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17 March 2017

A visit with a heart for Lebanon

Bryan Stonehouse Bryan Stonehouse Church Member
Heart for Lebanon Children

A group from Above Bar Church and Tearfund will be travelling to Lebanon this summer. They will visit a number of ministries following our Christmas appeal for Heart for Lebanon.

This team will include David Bloomfield (Tearfund), Helen Clark, Alison Risbridger, John Risbridger, Ruth Spradbery, Bryan Stonehouse, and Rebekka Webber. They will encourage the workers and meet some of the 3,000 (plus) refugees supported by Heart for Lebanon. They will listen and learn from their experiences of escaping from intense conflict and danger. They will see the impact of their humanitarian and gospel work, the teaching programme in their schools they opened, and ideas which could be applied to reach people in Southampton.

Where are the refugees from?

Syria Civil War: thousands of displaced people have been fleeing from Syria since civil war broke out in 2011. Horrific scenes of terrified people escaping from bombed-out buildings in Aleppo have filled our TV screens. Cramming a few things into a bag, these people can carry only pots, pans, and essential documents – if time allows. They’re so frightened that they still cannot find lost children in the crowd. 

Iraq: as military operations began to retake Mosul in October last year, more than 144,500 people escaped in desperate need to save their children, mothers, fathers, wives – but where can they run to find safety? They are grieving the loss of close members of their family, not knowing where some of the children have gone, traumatised. How many friends have died? They have many thoughts and constant questions, but no answers. They must travel and get away as far as possible from war, conflict, political strife, and gross inhumanity. Hope gone, they make effort to leave the country and become displaced persons heading for Lebanon.

Why Lebanon?

Lebanon in the Middle East, a land of 4,000 square miles, with Mediterranean Sea on its western coast. Lebanon is safe and can be reached in many ways, by sea or land walking to the Bekaa Valley. Bordered by Syria to the North and East, with Israel to the South, it clearly is the nearest place for them to run.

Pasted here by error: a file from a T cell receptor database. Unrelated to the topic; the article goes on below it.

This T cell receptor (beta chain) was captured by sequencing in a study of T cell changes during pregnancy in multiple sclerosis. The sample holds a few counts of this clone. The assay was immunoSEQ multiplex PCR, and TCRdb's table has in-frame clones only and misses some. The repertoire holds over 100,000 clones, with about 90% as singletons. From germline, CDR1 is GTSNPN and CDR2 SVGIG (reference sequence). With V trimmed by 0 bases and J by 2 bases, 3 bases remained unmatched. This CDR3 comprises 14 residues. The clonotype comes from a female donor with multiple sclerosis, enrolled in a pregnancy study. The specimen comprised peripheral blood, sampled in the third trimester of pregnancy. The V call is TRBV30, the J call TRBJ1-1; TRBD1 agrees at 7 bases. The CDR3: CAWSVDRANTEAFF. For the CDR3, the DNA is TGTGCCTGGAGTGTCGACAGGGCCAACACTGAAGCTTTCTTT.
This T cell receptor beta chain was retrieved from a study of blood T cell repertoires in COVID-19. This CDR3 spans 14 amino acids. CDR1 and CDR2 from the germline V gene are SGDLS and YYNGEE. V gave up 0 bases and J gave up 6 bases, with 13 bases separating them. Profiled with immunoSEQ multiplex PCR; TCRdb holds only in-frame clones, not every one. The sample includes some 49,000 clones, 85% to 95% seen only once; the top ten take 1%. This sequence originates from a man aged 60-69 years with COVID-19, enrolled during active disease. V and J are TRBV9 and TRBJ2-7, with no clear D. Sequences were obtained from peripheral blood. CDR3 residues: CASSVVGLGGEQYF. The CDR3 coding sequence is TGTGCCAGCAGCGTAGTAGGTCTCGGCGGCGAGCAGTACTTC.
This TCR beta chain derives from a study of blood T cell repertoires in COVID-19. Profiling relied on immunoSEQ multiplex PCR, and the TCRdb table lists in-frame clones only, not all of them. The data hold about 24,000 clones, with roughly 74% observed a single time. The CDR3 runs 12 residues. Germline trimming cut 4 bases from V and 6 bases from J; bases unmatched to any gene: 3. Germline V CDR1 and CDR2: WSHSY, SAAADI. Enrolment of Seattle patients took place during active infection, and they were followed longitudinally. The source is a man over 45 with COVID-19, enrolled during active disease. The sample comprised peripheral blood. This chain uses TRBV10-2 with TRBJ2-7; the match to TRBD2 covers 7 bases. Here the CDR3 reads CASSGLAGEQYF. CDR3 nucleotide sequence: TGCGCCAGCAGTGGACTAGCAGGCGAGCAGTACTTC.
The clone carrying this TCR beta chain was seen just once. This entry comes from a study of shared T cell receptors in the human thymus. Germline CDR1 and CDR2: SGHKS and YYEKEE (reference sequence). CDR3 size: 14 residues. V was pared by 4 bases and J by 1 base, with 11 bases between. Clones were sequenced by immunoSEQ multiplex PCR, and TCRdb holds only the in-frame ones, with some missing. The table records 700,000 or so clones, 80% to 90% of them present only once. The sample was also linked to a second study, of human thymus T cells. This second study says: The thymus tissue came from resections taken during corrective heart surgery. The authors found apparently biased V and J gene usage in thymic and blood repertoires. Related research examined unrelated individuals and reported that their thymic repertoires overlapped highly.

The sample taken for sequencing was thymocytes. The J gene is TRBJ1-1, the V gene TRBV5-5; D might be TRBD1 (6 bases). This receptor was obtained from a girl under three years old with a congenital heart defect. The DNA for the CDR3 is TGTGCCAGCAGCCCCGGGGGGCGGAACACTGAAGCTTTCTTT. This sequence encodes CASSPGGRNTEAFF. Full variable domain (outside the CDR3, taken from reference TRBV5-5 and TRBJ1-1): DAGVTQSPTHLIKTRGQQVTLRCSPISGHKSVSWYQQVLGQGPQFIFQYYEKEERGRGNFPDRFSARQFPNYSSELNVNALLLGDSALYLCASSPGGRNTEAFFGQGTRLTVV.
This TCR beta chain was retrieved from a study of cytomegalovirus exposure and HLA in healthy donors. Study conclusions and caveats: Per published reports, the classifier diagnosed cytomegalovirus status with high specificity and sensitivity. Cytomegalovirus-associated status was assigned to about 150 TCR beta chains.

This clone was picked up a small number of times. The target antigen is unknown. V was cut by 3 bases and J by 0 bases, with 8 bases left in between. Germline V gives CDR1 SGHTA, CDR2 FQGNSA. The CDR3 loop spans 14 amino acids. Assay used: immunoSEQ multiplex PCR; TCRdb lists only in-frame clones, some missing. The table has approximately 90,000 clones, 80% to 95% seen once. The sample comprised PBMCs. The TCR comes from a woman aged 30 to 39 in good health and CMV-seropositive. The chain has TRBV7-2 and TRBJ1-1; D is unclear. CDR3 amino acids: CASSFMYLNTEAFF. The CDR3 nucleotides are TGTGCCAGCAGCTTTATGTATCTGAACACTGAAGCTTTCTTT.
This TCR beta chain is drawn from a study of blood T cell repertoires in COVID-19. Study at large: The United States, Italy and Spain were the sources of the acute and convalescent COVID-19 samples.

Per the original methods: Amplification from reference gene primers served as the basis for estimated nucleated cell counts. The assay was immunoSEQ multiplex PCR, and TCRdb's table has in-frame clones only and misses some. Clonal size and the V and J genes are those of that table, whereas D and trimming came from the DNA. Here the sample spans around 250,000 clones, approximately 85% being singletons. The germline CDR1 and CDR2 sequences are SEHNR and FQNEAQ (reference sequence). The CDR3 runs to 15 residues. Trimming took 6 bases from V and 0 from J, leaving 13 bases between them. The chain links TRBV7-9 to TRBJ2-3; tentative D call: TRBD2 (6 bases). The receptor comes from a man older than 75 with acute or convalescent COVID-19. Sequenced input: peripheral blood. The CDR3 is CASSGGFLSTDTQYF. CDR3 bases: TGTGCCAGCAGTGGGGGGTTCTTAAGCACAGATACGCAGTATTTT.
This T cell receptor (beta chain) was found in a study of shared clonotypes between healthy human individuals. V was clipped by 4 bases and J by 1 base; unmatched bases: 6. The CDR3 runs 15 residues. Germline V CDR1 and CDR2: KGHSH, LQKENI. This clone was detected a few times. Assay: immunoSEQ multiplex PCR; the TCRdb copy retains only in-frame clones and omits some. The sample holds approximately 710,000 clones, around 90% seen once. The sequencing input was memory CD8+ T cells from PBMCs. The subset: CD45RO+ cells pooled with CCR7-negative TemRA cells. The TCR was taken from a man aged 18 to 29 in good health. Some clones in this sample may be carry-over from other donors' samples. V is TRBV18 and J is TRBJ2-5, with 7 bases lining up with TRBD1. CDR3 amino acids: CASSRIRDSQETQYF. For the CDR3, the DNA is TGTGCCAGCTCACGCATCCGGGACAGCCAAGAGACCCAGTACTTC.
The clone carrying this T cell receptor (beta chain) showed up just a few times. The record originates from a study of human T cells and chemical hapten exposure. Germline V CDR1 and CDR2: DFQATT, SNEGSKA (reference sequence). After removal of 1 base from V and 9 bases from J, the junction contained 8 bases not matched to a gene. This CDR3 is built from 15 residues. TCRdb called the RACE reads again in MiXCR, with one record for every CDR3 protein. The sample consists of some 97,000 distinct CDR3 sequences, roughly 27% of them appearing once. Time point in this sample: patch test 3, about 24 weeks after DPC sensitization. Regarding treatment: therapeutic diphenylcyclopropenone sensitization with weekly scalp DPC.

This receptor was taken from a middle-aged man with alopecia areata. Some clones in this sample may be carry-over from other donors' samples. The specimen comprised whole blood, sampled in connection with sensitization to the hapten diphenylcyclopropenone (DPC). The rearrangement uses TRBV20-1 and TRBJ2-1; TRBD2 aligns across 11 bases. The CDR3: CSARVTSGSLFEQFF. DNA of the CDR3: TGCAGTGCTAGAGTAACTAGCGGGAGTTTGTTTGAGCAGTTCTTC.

Lebanon 1

Their journey isn’t over

Refugees are distressed with the emotional pain of losing loved ones, of having little hope of going home – or of things getting better. Each family has very little in the way of personal possessions or comforts. Syrians in Lebanon are considered ‘Temporarily Displaced People’ (TDP) which means they have no refugee status – no legal or human rights. There are no refugee camps set up by the UN in Lebanon because of political issues.

They live in ‘tent settlements’ — run-down apartments — with upwards of 14 people, with no access to clean water. There is no heat in the winter and no screens in the summer. Food and hygiene items – the basic essentials for daily healthy living – are almost impossible to find.

Heart for Lebanon Refugees

Help on the way

Heart for Lebanon provides supplemental food packages each month to ensure we do not create dependency, but give them enough food to form the basis of a healthy diet. As well as food supplies, Heart for Lebanon provides health education sessions to children and their parents to educate them about personal health. The children served the centres not only receive education, but they also learn about the gospel. The centre teacher invests in each life, showing the child how faith in Christ can transform the way they think, live and love others.

Please pray for the group travelling to Lebanon – that God will show them His power, will and safety as they meet and see the work of Heart for Lebanon, to be a blessing to them and the people they help. Thanks!

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1 comment

Tom@ Heart for Lebanon on March 22, 2017

“Thank you so much for investing your time, pryers and financially with us. You and your church are great partners and world changers.”

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